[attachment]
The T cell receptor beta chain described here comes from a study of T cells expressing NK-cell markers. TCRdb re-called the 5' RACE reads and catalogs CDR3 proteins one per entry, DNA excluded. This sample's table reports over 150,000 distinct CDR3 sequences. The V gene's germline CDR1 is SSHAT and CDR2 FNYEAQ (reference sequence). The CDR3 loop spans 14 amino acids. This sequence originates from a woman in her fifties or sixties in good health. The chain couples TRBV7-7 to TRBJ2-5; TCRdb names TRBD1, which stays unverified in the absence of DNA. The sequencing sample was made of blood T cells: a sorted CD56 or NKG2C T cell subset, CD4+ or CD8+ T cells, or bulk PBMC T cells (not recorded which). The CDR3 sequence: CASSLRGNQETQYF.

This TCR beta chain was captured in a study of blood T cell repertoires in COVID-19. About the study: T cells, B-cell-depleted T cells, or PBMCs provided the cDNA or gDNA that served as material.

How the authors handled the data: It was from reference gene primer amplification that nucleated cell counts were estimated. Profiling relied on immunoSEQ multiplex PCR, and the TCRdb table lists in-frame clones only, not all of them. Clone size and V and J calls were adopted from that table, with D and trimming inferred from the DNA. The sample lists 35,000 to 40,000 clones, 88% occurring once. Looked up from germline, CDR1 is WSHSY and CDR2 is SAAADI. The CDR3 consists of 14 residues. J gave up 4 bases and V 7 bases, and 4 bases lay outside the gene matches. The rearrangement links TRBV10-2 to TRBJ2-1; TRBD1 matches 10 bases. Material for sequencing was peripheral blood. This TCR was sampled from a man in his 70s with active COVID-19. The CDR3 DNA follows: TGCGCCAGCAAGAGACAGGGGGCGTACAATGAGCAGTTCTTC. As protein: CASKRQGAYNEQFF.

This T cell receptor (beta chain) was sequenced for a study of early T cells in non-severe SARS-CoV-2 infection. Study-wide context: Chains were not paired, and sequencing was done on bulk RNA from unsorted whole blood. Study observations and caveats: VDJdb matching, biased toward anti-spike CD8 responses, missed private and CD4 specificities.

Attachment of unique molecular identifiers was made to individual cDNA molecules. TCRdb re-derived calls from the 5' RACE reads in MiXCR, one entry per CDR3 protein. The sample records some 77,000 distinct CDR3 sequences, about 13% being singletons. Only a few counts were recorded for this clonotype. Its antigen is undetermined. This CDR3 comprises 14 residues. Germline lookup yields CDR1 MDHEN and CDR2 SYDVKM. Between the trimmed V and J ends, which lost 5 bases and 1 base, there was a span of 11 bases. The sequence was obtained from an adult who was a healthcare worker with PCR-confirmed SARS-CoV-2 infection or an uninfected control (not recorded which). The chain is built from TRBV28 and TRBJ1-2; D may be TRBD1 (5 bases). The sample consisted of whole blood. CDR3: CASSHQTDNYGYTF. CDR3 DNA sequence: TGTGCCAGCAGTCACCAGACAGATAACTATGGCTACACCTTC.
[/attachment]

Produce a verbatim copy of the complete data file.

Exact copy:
The T cell receptor beta chain described here comes from a study of T cells expressing NK-cell markers. TCRdb re-called the 5' RACE reads and catalogs CDR3 proteins one per entry, DNA excluded. This sample's table reports over 150,000 distinct CDR3 sequences. The V gene's germline CDR1 is SSHAT and CDR2 FNYEAQ (reference sequence). The CDR3 loop spans 14 amino acids. This sequence originates from a woman in her fifties or sixties in good health. The chain couples TRBV7-7 to TRBJ2-5; TCRdb names TRBD1, which stays unverified in the absence of DNA. The sequencing sample was made of blood T cells: a sorted CD56 or NKG2C T cell subset, CD4+ or CD8+ T cells, or bulk PBMC T cells (not recorded which). The CDR3 sequence: CASSLRGNQETQYF.

This TCR beta chain was captured in a study of blood T cell repertoires in COVID-19. About the study: T cells, B-cell-depleted T cells, or PBMCs provided the cDNA or gDNA that served as material.

How the authors handled the data: It was from reference gene primer amplification that nucleated cell counts were estimated. Profiling relied on immunoSEQ multiplex PCR, and the TCRdb table lists in-frame clones only, not all of them. Clone size and V and J calls were adopted from that table, with D and trimming inferred from the DNA. The sample lists 35,000 to 40,000 clones, 88% occurring once. Looked up from germline, CDR1 is WSHSY and CDR2 is SAAADI. The CDR3 consists of 14 residues. J gave up 4 bases and V 7 bases, and 4 bases lay outside the gene matches. The rearrangement links TRBV10-2 to TRBJ2-1; TRBD1 matches 10 bases. Material for sequencing was peripheral blood. This TCR was sampled from a man in his 70s with active COVID-19. The CDR3 DNA follows: TGCGCCAGCAAGAGACAGGGGGCGTACAATGAGCAGTTCTTC. As protein: CASKRQGAYNEQFF.

This T cell receptor (beta chain) was sequenced for a study of early T cells in non-severe SARS-CoV-2 infection. Study-wide context: Chains were not paired, and sequencing was done on bulk RNA from unsorted whole blood. Study observations and caveats: VDJdb matching, biased toward anti-spike CD8 responses, missed private and CD4 specificities.

Attachment of unique molecular identifiers was made to individual cDNA molecules. TCRdb re-derived calls from the 5' RACE reads in MiXCR, one entry per CDR3 protein. The sample records some 77,000 distinct CDR3 sequences, about 13% being singletons. Only a few counts were recorded for this clonotype. Its antigen is undetermined. This CDR3 comprises 14 residues. Germline lookup yields CDR1 MDHEN and CDR2 SYDVKM. Between the trimmed V and J ends, which lost 5 bases and 1 base, there was a span of 11 bases. The sequence was obtained from an adult who was a healthcare worker with PCR-confirmed SARS-CoV-2 infection or an uninfected control (not recorded which). The chain is built from TRBV28 and TRBJ1-2; D may be TRBD1 (5 bases). The sample consisted of whole blood. CDR3: CASSHQTDNYGYTF. CDR3 DNA sequence: TGTGCCAGCAGTCACCAGACAGATAACTATGGCTACACCTTC.